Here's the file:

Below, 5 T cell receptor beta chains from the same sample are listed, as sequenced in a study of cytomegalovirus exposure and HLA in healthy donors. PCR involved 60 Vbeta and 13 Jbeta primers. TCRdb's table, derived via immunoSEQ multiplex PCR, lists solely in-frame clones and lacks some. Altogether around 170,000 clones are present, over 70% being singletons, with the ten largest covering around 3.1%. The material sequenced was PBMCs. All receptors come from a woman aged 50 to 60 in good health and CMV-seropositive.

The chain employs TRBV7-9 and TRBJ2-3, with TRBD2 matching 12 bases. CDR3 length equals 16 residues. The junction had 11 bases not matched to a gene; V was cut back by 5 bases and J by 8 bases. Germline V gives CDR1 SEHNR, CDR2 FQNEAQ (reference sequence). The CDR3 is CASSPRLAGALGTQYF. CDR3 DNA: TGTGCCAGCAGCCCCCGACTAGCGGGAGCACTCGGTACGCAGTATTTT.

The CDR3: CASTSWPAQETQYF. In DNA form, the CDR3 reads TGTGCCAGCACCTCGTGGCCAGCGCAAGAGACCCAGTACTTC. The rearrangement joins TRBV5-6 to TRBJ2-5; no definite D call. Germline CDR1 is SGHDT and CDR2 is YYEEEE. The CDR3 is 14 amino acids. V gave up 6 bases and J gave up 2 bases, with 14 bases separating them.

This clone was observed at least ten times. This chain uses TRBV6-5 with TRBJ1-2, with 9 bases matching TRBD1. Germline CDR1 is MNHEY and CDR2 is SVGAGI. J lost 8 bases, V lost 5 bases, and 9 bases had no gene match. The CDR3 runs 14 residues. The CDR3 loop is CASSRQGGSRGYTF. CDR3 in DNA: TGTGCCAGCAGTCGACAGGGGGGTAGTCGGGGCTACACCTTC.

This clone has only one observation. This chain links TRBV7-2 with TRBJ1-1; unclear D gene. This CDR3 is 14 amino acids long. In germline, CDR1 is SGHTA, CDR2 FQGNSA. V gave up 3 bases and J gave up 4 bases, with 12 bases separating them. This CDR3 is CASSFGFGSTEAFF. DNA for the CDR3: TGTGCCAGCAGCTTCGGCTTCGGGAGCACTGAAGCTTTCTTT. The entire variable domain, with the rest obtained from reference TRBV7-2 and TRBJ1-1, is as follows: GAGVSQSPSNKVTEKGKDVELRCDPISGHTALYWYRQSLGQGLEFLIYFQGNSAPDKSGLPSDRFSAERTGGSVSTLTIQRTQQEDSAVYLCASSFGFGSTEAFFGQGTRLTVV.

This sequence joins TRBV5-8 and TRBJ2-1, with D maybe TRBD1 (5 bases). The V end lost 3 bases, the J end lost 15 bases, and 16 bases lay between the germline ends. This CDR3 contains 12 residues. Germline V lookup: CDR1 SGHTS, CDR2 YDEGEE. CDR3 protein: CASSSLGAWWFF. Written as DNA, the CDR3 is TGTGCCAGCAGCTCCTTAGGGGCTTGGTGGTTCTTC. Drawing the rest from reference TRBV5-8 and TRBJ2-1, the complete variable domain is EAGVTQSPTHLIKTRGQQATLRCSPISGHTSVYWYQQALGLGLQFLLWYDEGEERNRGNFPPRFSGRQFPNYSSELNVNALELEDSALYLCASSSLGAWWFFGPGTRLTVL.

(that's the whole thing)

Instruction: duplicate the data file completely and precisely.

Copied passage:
Below, 5 T cell receptor beta chains from the same sample are listed, as sequenced in a study of cytomegalovirus exposure and HLA in healthy donors. PCR involved 60 Vbeta and 13 Jbeta primers. TCRdb's table, derived via immunoSEQ multiplex PCR, lists solely in-frame clones and lacks some. Altogether around 170,000 clones are present, over 70% being singletons, with the ten largest covering around 3.1%. The material sequenced was PBMCs. All receptors come from a woman aged 50 to 60 in good health and CMV-seropositive.

The chain employs TRBV7-9 and TRBJ2-3, with TRBD2 matching 12 bases. CDR3 length equals 16 residues. The junction had 11 bases not matched to a gene; V was cut back by 5 bases and J by 8 bases. Germline V gives CDR1 SEHNR, CDR2 FQNEAQ (reference sequence). The CDR3 is CASSPRLAGALGTQYF. CDR3 DNA: TGTGCCAGCAGCCCCCGACTAGCGGGAGCACTCGGTACGCAGTATTTT.

The CDR3: CASTSWPAQETQYF. In DNA form, the CDR3 reads TGTGCCAGCACCTCGTGGCCAGCGCAAGAGACCCAGTACTTC. The rearrangement joins TRBV5-6 to TRBJ2-5; no definite D call. Germline CDR1 is SGHDT and CDR2 is YYEEEE. The CDR3 is 14 amino acids. V gave up 6 bases and J gave up 2 bases, with 14 bases separating them.

This clone was observed at least ten times. This chain uses TRBV6-5 with TRBJ1-2, with 9 bases matching TRBD1. Germline CDR1 is MNHEY and CDR2 is SVGAGI. J lost 8 bases, V lost 5 bases, and 9 bases had no gene match. The CDR3 runs 14 residues. The CDR3 loop is CASSRQGGSRGYTF. CDR3 in DNA: TGTGCCAGCAGTCGACAGGGGGGTAGTCGGGGCTACACCTTC.

This clone has only one observation. This chain links TRBV7-2 with TRBJ1-1; unclear D gene. This CDR3 is 14 amino acids long. In germline, CDR1 is SGHTA, CDR2 FQGNSA. V gave up 3 bases and J gave up 4 bases, with 12 bases separating them. This CDR3 is CASSFGFGSTEAFF. DNA for the CDR3: TGTGCCAGCAGCTTCGGCTTCGGGAGCACTGAAGCTTTCTTT. The entire variable domain, with the rest obtained from reference TRBV7-2 and TRBJ1-1, is as follows: GAGVSQSPSNKVTEKGKDVELRCDPISGHTALYWYRQSLGQGLEFLIYFQGNSAPDKSGLPSDRFSAERTGGSVSTLTIQRTQQEDSAVYLCASSFGFGSTEAFFGQGTRLTVV.

This sequence joins TRBV5-8 and TRBJ2-1, with D maybe TRBD1 (5 bases). The V end lost 3 bases, the J end lost 15 bases, and 16 bases lay between the germline ends. This CDR3 contains 12 residues. Germline V lookup: CDR1 SGHTS, CDR2 YDEGEE. CDR3 protein: CASSSLGAWWFF. Written as DNA, the CDR3 is TGTGCCAGCAGCTCCTTAGGGGCTTGGTGGTTCTTC. Drawing the rest from reference TRBV5-8 and TRBJ2-1, the complete variable domain is EAGVTQSPTHLIKTRGQQATLRCSPISGHTSVYWYQQALGLGLQFLLWYDEGEERNRGNFPPRFSGRQFPNYSSELNVNALELEDSALYLCASSSLGAWWFFGPGTRLTVL.